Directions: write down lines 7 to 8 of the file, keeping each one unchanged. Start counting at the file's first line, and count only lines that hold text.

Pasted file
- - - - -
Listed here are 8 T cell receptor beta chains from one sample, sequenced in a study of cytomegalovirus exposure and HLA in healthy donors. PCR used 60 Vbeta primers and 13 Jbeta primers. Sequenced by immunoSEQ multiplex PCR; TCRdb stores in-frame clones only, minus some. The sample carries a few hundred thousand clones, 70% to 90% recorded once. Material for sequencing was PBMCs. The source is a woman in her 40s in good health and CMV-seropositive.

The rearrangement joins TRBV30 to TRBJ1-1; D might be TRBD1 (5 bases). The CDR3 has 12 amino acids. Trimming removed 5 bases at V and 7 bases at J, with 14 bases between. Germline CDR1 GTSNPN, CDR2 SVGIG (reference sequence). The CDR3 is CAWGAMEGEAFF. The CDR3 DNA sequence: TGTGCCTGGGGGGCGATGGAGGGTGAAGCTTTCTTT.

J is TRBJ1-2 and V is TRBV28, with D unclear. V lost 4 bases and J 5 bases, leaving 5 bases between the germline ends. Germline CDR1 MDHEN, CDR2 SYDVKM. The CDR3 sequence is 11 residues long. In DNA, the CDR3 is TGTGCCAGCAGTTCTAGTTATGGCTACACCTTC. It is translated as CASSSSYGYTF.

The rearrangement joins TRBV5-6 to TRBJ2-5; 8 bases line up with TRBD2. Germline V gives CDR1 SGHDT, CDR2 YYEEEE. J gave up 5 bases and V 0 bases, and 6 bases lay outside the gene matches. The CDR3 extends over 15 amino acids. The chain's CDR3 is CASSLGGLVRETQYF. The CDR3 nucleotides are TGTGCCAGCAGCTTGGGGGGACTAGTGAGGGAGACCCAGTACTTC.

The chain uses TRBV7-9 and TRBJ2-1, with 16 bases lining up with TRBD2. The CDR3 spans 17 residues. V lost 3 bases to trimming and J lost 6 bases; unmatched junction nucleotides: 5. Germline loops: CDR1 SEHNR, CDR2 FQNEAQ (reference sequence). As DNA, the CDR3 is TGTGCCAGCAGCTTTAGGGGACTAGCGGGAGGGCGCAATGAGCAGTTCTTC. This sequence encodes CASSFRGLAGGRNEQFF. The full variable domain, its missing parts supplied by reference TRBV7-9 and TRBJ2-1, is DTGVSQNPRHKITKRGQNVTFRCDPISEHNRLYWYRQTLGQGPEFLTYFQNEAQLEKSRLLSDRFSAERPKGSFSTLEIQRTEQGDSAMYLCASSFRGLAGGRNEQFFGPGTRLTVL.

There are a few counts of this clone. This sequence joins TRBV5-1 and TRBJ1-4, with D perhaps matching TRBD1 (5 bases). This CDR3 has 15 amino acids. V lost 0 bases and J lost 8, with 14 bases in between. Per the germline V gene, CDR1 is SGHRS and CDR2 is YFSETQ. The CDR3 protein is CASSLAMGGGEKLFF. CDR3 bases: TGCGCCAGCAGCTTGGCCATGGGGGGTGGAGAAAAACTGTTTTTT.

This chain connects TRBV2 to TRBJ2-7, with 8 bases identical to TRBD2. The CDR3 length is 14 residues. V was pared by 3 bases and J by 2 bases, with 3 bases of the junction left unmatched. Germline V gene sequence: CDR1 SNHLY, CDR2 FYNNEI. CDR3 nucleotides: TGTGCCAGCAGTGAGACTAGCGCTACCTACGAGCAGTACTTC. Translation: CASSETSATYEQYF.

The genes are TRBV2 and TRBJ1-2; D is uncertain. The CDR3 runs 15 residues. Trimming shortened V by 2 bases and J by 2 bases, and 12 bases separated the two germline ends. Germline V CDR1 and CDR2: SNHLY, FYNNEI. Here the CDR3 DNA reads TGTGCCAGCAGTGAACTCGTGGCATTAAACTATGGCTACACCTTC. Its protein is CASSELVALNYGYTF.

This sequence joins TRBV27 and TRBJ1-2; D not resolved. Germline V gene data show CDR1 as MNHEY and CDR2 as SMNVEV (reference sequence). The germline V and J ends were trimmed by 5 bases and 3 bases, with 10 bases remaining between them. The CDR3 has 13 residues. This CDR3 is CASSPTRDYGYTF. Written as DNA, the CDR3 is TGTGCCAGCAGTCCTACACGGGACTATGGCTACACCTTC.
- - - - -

This chain connects TRBV2 to TRBJ2-7, with 8 bases identical to TRBD2. The CDR3 length is 14 residues. V was pared by 3 bases and J by 2 bases, with 3 bases of the junction left unmatched. Germline V gene sequence: CDR1 SNHLY, CDR2 FYNNEI. CDR3 nucleotides: TGTGCCAGCAGTGAGACTAGCGCTACCTACGAGCAGTACTTC. Translation: CASSETSATYEQYF.

The genes are TRBV2 and TRBJ1-2; D is uncertain. The CDR3 runs 15 residues. Trimming shortened V by 2 bases and J by 2 bases, and 12 bases separated the two germline ends. Germline V CDR1 and CDR2: SNHLY, FYNNEI. Here the CDR3 DNA reads TGTGCCAGCAGTGAACTCGTGGCATTAAACTATGGCTACACCTTC. Its protein is CASSELVALNYGYTF.